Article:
“All of this is millions of dollars every single year that is spent on these things,” Quinlan said. “Institutions are investing time and resources in these problems right now and are trying to move the needle in areas that go much broader than what the Supreme Court is currently considering.”

​​​Bernie Machen, former president at the University of Florida, said his institution didn’t have a problem achieving diversity because of the state’s 1999 ban on affirmative action, but because of financial need.

“We discovered at a very selective state university, that we had plenty of applicants that were accepted without affirmative action,” Machem said. “Remember, we haven’t had affirmative action for 15 years. When we started looking at the strategies in play, we found we weren’t getting there. So we went back over our data and realized there [were] a lot more people admitted than were coming. And when we queried them, it was about financial aid.

“States are not exactly jumping into the ballgame of need-based financial aid. So we set up our own scholarship program,” he said, adding that the Florida Opportunity Scholarships raised $12 million. “It’s had a marked effect on our diversity.”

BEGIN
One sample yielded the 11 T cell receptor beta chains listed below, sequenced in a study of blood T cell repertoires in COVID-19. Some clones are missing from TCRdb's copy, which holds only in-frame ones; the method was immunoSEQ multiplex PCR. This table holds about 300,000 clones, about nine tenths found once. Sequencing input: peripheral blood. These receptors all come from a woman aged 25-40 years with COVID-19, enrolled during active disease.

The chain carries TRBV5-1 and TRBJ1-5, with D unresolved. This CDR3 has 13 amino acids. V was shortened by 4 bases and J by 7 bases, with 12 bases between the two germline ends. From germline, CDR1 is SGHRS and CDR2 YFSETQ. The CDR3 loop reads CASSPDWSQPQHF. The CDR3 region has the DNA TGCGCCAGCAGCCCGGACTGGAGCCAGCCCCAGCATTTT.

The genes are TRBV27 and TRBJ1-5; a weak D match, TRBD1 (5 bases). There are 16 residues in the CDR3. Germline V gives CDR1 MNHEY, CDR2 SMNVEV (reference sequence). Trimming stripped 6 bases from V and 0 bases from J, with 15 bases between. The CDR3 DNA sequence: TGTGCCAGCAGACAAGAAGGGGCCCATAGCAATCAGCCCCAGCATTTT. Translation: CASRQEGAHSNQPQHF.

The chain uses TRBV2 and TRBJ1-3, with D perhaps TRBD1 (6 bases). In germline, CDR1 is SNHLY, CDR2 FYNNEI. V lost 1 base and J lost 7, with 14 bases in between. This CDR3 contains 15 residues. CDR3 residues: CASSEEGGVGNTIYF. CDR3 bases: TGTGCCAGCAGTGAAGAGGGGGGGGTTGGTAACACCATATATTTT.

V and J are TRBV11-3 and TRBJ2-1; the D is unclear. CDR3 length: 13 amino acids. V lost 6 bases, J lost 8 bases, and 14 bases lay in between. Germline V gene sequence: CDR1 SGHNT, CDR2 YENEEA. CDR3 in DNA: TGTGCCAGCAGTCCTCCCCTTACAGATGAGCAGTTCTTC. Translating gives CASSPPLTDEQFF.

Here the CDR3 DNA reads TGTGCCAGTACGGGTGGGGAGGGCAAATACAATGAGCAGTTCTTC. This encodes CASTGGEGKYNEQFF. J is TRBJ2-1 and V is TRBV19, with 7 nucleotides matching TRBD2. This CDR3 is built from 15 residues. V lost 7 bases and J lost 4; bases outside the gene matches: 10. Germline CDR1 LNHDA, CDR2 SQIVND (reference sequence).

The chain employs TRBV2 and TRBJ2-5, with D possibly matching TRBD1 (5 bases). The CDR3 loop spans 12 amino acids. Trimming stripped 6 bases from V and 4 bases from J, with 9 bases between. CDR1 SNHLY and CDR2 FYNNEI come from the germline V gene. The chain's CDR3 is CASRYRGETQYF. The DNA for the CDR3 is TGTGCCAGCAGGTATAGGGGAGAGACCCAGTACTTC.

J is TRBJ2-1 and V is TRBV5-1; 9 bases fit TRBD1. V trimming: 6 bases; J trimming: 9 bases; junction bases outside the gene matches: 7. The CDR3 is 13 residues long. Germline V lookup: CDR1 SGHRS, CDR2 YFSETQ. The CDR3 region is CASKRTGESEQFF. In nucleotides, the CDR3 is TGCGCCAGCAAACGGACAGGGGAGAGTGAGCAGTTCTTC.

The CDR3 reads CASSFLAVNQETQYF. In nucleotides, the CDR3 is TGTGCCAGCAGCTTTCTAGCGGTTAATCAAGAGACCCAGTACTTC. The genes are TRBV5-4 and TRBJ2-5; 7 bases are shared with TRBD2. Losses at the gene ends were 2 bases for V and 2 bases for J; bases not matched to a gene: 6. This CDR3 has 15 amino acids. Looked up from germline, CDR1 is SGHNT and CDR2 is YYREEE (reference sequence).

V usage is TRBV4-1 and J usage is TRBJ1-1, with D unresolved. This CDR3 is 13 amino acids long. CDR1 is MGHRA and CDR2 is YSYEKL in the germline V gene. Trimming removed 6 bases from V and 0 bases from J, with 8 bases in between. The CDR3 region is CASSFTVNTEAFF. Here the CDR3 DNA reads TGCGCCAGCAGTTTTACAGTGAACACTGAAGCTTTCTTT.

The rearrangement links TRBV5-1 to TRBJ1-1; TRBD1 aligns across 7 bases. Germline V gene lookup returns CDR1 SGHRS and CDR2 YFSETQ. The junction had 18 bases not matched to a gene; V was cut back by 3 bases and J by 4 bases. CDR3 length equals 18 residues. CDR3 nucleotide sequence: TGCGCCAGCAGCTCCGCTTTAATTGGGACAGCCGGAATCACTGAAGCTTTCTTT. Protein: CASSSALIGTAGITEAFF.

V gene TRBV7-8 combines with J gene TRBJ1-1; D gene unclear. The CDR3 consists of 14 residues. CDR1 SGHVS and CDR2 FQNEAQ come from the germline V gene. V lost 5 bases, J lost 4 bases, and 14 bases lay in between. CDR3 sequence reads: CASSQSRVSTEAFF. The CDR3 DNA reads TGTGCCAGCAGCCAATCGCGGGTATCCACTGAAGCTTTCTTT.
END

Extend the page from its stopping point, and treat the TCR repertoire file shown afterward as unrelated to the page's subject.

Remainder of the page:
He said the focus needs to be on making sure young people in high school who want to graduate know they will have money available to attend college.

“For us, the best way is through guidance counselors,” Machen said. “To know that there is a scholarship, that if they get in they have a probability that they can go for free, really does make a difference.”

The demand for the Opportunity Scholarship outstrips the current funding, he said.

“Last year, when I looked at the pool, we had [an] additional 900 students admitted to the University of Florida for whom I did not have money to pay for their Opportunity Scholarship,” Machen said. “So for me, right now, it’s all about financial aid.”

Richard L. McCormick, president emeritus at Rutgers University​, spoke about the role that the Rutgers Future Scholars program has played in getting more underrepresented students from New Jersey’s biggest cities.

Previously, he said, even though race was still allowed as a plus factor in admissions, very few students of color came from the big cities of New Jersey, including those where Rutgers has campuses.

“It’s an expensive program,” McCormick said of Rutgers Future Scholars, which recruits 200 students from four New Jersey cities beginning in seventh grade and promises free tuition for those who gain admittance. “But it has been embraced warmly by the university community and political leadership of the state and business leadership of New Jersey.”

Molly Corbett Broad, president of the American Council on Education, spoke of how — during her tenure as president of the University of North Carolina — a volunteer force went out to every high school in the state to help seniors with basic things such as filling out college applications and the FAFSA.

“It’s made a huge difference in the rate of growth of that category of students: minority, low-income, rural parts of the state,” Broad said. “They grew at three times the rate of the traditional college students in North Carolina.

“So the strategies are different for different environments,” she said. “But there are strategies.”

Jamaal Abdul-Alim can be reached at [email protected]. Or follow him on Twitter @dcwriter360.